Academic journal article
By Donahue, Michael C.
Military Review , Vol. 88, No. 3
ON THURSDAY, 1 September 2005, the 2d Brigade, 1st Cavalry Division, was alerted to deploy to New Orleans to assist in humanitarian relief operations following Hurricane Katrina. Coming out of a year-long deployment in Iraq, the Black Jack Brigade had lost a significant percentage of its officers and enlisted Soldiers to post-deployment reassignments. Consequently, many staff members were new and unfamiliar with the brigade's standardized operating procedures. Moreover, the brigade was undergoing transition to modularity, which involved complete structural reorganization and the realignment of personnel and equipment. Nevertheless, the vanguard element of the brigade-1st Battalion, 5th Cavalry-deployed on 3 September. The remaining brigade elements deployed and closed on the Naval Support Activity, New Orleans, by 6 September 2005.
The brigade operated under the control of the 82d Airborne Division and was assigned the Algiers district of Orleans Parish as its area of responsibility (AOR). Although Algiers had suffered severe wind damage and the loss of essential services, the parish did not experience the flooding that devastated the northern areas of New Orleans.
In Baghdad, the 1st Cavalry Division had developed a counterinsurgency strategy with five specific logical lines of operation: combat operations, Iraqi security forces, essential services, local governance, and economic recovery. All five were executed concurrently and in the context of a larger information operations program. The same operational construct served as the basis for the Black Jack Brigade's concept for Katrina relief operations, although the construct was modified to fit a semi-permissive, domestic environment and took into account the brigade's constitutional limitations under Title 10 of the U.S. Code. Title 10 prevents active component federal forces from conducting law enforcement operations within the United States unless the president has declared martial law and suspended the Posse Comitatus Act. Neither of these necessary prerequisites occurred; thus, the brigade adjusted its construct accordingly to include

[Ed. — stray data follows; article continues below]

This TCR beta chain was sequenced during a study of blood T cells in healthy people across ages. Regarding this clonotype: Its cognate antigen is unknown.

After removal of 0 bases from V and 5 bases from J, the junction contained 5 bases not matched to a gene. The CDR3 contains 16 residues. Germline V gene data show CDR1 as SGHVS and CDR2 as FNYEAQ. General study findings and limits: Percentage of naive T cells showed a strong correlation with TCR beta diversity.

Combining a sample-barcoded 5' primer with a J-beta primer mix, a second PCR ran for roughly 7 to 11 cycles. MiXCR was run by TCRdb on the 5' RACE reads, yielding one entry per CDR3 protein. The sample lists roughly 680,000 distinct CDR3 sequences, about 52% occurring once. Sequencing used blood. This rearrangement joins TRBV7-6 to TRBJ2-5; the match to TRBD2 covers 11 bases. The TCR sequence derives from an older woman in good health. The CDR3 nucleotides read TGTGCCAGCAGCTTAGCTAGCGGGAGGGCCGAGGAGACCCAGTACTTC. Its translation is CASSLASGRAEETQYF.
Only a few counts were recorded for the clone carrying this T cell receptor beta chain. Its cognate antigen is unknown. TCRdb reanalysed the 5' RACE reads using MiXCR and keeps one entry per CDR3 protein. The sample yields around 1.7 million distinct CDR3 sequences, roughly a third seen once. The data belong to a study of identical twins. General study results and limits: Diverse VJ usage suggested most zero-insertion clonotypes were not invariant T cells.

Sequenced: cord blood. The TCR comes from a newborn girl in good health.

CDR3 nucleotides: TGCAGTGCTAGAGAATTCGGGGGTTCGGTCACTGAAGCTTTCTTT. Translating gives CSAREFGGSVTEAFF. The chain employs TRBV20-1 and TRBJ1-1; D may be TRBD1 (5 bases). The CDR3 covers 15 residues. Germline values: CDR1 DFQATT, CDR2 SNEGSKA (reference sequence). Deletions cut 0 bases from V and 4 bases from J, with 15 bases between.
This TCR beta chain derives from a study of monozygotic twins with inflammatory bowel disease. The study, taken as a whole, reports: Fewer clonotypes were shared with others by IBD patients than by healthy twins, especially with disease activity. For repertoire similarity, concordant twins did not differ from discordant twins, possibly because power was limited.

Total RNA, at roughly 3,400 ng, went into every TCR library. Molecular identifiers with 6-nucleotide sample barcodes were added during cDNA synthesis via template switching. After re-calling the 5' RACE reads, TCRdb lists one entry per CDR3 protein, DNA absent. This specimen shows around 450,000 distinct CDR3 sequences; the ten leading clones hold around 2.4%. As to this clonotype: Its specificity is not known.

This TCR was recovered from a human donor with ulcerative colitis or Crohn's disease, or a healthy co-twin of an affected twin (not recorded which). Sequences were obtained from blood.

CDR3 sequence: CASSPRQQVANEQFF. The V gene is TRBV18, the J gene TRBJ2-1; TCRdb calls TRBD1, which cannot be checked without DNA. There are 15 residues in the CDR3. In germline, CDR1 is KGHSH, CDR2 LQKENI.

* Support operations.
* Civilian authorities and local governance.
* Essential services.
Again, all lines of operation functioned within the context of an overarching information operations campaign that facilitated the military mission and helped inform civic leaders of the brigade's capabilities. As in Iraq, the desired end state in New Orleans was a stable environment in which the local authorities could reassume control. Only then could the brigade redeploy to Fort Hood to complete modularity transformation.
Envisioned Objectives and End States
To determine what would constitute "mission accomplished" in Algiers, Black Jack had to build consensus not only with higher military headquarters, in this case the 82d Airborne Division, but also with New Orleans officials. Critical in this regard was the brigade commander's professional relationship with city officials such as Councilwoman Jackie Clarkson. The brigade staff conducted daily meetings with Clarkson and Captain David Kirsch, chief of the 4th District New Orleans Police Department (NOPD). These meetings enabled the brigade and civic leaders to determine overall objectives that satisfied both sets of authorities. Those objectives included
* Law and order established with military assistance and, at end state, maintained by civil authorities.
* Primary searches for evacuees completed and, at end state, secondary searches within civil authorities' capability.
* Power restored 100 percent to essential services and 75 percent to the general community.
* Potable water available throughout the district and, at end state, civil authorities capable of certifying water.
* All roads and critical infrastructure clear of major debris.
* Dumps open weekly and collection schedule in place. …